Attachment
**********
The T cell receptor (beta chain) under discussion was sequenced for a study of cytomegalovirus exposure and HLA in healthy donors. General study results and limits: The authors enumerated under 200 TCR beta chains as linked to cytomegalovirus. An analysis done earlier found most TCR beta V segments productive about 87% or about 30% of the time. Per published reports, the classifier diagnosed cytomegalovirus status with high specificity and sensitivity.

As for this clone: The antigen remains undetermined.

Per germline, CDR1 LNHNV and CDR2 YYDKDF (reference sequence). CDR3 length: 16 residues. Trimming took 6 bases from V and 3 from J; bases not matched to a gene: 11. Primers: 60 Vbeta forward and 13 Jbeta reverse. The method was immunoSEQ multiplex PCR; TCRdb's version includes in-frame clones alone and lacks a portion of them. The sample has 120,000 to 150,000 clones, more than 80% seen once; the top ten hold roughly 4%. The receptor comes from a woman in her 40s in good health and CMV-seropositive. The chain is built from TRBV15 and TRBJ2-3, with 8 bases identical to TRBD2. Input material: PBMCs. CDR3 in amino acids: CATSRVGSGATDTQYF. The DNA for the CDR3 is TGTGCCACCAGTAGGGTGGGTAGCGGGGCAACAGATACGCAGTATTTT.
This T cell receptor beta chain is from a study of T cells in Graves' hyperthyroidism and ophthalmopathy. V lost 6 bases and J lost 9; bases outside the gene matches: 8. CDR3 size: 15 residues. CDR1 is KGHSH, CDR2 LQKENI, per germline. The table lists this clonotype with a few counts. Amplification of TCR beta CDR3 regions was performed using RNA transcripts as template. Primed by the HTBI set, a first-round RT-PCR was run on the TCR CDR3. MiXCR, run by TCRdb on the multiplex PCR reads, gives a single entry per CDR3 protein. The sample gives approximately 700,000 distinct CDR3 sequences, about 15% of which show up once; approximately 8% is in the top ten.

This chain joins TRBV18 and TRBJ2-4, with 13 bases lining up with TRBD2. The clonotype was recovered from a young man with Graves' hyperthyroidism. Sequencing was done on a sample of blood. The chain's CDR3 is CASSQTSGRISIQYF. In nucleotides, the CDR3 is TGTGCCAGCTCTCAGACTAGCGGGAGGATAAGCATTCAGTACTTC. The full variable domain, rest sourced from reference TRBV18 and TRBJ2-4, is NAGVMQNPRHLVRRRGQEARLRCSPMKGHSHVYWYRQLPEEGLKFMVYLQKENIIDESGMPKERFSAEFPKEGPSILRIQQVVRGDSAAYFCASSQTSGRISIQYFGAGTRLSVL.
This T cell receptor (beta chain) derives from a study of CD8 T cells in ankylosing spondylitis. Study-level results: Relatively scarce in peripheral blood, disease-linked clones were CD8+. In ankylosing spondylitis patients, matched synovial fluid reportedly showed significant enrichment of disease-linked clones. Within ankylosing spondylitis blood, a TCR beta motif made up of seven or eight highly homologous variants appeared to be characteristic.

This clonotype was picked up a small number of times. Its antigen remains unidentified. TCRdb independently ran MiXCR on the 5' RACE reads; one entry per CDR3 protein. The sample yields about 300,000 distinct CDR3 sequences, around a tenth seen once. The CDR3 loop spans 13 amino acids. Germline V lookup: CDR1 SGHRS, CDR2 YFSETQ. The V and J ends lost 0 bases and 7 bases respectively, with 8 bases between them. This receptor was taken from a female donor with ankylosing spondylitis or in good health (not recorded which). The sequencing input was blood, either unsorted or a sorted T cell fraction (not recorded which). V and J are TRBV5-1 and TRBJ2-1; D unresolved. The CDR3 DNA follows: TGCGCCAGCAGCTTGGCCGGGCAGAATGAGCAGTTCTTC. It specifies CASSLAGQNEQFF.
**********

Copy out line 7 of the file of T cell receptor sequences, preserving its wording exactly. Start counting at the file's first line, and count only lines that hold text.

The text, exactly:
This clonotype was picked up a small number of times. Its antigen remains unidentified. TCRdb independently ran MiXCR on the 5' RACE reads; one entry per CDR3 protein. The sample yields about 300,000 distinct CDR3 sequences, around a tenth seen once. The CDR3 loop spans 13 amino acids. Germline V lookup: CDR1 SGHRS, CDR2 YFSETQ. The V and J ends lost 0 bases and 7 bases respectively, with 8 bases between them. This receptor was taken from a female donor with ankylosing spondylitis or in good health (not recorded which). The sequencing input was blood, either unsorted or a sorted T cell fraction (not recorded which). V and J are TRBV5-1 and TRBJ2-1; D unresolved. The CDR3 DNA follows: TGCGCCAGCAGCTTGGCCGGGCAGAATGAGCAGTTCTTC. It specifies CASSLAGQNEQFF.